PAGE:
Prime Minister Shinzo Abe has decided to dissolve the lower house for a snap election next month, hoping to capitalize on an uptick in public support before the opposition has a chance to regroup and mount a formidable challenge. Abe told Natsuo Yamaguchi, the leader of coalition partner Komeito, and others of his plans to call an election, likely for Oct. 22, sending ruling and opposition parties into campaign mode. It would be the first general election since December 2014. – Nikkei Asian Review

*Trump mocks ‘Rocket Man’ Kim Jong-un as advisers issue warnings

Top advisers to Donald Trump on Sunday warned North Korea to give up its nuclear weapons programs and stop threatening America and its allies, or face destruction. They did so after Trump tweeted about a phone call to South Korean president Moon Jae-in, and appeared to mock Kim Jong-un. The latest bellicose language from Washington came just days after North Korea fired another ballistic missile, which overflew Japan, and Kim boasted that such efforts would continue as his country neared its goal of “equilibrium” in military force with the US. – The Guardian

*As North Korea threat looms, Trump to address world leaders at U.N.

North Korea’s nuclear threat looms large this week over the annual gathering of world leaders at the United Nations in New York, where diplomats are eager to hear U.S. President Donald Trump address the 193-member body for the first time. North Korean diplomats will have a front-row seat in the U.N. General Assembly for Trump’s speech Tuesday morning, which will touch on the escalating crisis that has seen Trump and Pyongyang trade threats of military action. – Reuters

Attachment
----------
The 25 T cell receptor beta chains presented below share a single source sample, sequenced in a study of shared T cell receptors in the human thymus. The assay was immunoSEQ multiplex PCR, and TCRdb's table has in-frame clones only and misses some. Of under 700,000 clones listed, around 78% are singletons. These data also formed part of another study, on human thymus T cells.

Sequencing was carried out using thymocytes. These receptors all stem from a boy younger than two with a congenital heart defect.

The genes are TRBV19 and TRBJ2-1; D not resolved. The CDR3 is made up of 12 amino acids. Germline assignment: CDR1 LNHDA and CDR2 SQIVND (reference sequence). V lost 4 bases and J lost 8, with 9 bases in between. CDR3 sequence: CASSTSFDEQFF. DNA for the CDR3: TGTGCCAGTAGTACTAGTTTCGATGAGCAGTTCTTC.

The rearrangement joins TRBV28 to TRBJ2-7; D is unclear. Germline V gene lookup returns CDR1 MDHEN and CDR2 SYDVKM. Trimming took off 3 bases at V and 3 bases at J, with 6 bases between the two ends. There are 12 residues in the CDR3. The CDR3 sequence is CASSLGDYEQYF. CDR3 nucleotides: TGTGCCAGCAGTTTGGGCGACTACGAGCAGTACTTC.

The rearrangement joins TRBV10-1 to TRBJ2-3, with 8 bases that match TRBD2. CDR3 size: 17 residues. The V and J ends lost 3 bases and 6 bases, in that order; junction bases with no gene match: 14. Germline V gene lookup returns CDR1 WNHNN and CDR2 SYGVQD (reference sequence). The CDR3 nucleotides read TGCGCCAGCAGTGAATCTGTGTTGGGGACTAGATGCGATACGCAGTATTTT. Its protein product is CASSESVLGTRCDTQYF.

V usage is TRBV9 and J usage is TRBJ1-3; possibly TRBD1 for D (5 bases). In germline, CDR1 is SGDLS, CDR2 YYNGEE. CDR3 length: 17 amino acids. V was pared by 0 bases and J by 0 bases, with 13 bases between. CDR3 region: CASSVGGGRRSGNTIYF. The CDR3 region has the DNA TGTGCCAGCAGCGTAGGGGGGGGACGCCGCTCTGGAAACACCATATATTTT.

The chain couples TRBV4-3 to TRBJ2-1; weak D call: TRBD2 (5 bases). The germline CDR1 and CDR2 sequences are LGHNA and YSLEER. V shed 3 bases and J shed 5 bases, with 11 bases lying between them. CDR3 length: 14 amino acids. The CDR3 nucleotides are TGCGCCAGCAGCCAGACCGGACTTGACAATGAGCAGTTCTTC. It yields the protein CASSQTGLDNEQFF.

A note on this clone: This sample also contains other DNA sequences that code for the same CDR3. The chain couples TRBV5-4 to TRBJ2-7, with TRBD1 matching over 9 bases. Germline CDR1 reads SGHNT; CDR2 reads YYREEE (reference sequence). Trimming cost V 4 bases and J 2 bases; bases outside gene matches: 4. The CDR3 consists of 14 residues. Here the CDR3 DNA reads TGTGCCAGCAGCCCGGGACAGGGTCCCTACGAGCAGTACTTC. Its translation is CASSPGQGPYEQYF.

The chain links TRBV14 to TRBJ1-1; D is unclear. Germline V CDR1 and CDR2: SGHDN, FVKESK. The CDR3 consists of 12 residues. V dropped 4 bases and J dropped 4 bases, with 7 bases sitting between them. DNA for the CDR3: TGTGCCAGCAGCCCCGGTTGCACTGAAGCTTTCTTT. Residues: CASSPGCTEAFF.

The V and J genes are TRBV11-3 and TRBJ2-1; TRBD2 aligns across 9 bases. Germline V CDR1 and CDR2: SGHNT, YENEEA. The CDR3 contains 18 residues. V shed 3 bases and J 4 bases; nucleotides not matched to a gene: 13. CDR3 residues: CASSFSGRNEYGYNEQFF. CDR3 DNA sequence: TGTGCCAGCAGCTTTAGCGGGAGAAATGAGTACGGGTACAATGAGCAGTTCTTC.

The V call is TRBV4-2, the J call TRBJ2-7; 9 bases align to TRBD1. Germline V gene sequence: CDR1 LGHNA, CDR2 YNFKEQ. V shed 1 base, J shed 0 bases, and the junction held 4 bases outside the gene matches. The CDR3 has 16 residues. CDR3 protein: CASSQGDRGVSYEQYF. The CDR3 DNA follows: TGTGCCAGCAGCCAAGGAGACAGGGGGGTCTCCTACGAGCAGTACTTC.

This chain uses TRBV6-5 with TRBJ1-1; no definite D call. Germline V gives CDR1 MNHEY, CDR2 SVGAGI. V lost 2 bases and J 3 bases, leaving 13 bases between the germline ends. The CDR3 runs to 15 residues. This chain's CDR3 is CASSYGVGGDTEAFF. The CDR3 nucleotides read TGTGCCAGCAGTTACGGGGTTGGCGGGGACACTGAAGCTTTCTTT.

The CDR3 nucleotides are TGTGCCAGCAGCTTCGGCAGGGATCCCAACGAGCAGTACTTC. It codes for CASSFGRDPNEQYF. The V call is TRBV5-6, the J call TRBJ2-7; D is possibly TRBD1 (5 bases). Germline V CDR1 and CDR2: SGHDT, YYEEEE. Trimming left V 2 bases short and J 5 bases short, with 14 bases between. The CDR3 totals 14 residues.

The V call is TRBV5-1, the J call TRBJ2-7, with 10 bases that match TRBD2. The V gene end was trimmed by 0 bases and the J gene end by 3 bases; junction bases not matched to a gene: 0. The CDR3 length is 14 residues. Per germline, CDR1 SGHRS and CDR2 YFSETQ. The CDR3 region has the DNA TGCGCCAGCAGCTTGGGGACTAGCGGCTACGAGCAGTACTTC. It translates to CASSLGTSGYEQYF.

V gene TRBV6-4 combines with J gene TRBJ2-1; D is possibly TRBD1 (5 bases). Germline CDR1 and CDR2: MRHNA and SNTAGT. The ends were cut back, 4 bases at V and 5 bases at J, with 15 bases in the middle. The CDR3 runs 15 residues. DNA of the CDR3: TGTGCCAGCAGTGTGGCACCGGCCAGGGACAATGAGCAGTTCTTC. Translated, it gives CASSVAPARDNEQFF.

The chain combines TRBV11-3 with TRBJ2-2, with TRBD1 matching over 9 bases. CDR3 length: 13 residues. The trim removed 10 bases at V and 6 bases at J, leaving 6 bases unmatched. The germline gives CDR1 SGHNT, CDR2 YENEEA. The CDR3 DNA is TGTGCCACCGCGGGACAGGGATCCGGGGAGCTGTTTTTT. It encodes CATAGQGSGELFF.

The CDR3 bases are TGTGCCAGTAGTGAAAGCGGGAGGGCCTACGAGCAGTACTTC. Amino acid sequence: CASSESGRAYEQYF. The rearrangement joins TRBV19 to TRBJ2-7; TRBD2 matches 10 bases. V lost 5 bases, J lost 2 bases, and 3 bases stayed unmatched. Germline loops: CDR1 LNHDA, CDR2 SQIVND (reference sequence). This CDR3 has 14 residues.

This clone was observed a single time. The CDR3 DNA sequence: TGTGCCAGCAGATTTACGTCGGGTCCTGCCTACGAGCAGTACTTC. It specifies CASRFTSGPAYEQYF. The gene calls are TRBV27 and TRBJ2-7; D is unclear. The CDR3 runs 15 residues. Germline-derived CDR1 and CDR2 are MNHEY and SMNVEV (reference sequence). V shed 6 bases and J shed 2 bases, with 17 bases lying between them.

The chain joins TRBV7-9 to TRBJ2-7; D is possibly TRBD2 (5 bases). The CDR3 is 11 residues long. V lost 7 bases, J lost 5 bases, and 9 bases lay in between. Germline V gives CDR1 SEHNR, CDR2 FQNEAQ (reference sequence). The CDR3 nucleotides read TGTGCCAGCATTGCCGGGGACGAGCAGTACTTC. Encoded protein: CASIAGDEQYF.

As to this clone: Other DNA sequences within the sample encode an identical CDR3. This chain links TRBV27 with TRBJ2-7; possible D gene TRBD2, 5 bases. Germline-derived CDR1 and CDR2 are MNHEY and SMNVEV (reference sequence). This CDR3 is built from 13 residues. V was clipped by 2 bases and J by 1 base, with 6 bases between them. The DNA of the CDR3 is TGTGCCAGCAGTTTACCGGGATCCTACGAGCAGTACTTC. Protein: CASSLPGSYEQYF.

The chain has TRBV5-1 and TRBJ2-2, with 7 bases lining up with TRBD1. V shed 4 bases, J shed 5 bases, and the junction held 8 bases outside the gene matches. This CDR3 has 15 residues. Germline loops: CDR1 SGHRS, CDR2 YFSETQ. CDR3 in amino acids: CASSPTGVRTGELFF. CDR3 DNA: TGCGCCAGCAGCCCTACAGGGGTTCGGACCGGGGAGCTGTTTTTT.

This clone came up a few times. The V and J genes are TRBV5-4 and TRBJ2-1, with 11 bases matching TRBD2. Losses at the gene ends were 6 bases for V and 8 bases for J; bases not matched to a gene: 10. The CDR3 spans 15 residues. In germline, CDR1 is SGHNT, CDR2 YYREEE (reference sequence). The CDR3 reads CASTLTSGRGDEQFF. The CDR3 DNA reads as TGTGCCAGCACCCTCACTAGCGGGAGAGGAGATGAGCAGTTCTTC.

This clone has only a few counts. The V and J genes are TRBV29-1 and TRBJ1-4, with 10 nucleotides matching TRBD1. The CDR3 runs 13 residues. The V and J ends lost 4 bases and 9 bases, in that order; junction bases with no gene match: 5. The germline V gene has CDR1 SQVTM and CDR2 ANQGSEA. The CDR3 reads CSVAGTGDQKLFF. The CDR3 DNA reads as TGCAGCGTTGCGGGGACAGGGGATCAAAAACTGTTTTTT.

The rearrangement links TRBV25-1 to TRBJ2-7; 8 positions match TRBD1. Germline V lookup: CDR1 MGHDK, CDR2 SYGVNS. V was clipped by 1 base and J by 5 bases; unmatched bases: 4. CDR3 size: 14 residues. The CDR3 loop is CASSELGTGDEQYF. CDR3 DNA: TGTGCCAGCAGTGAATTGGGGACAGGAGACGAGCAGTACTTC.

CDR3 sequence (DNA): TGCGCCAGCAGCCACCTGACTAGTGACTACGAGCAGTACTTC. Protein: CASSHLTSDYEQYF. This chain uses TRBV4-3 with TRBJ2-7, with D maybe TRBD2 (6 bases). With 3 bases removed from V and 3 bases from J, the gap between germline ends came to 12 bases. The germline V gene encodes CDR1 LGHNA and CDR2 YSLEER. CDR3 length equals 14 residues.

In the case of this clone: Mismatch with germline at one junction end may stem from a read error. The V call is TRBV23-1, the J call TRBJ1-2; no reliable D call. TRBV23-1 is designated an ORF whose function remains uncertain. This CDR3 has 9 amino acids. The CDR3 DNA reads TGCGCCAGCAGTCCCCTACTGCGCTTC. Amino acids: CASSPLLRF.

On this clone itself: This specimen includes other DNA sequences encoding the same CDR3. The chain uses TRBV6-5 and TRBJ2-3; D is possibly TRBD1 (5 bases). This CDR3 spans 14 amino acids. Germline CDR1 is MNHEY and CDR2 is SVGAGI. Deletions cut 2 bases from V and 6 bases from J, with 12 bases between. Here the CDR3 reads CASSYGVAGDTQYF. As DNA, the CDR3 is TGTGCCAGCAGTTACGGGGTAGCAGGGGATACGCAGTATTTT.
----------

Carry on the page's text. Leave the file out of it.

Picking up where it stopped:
*Toshiba Is Said to Aim for Chip Deal With Bain by Sept. 20

Toshiba Corp. is aiming to finalize a deal to sell its memory chips business to a group led by Bain Capital at a Sept. 20 board meeting, despite opposition from partner Western Digital Corp., according to people familiar with the matter. Toshiba’s effort faces resistance because the Bain group now includes several Western Digital competitors, including Seagate Technology Plc, Kingston Technology Co. and SK Hynix Inc., said the people, asking not to be identified because the matter isn’t public. Western Digital partnered with KKR & Co. to try to buy the chips business, but Toshiba opted for the Bain bid last week, signing a memorandum of understanding as they work toward a final agreement. – Bloomberg News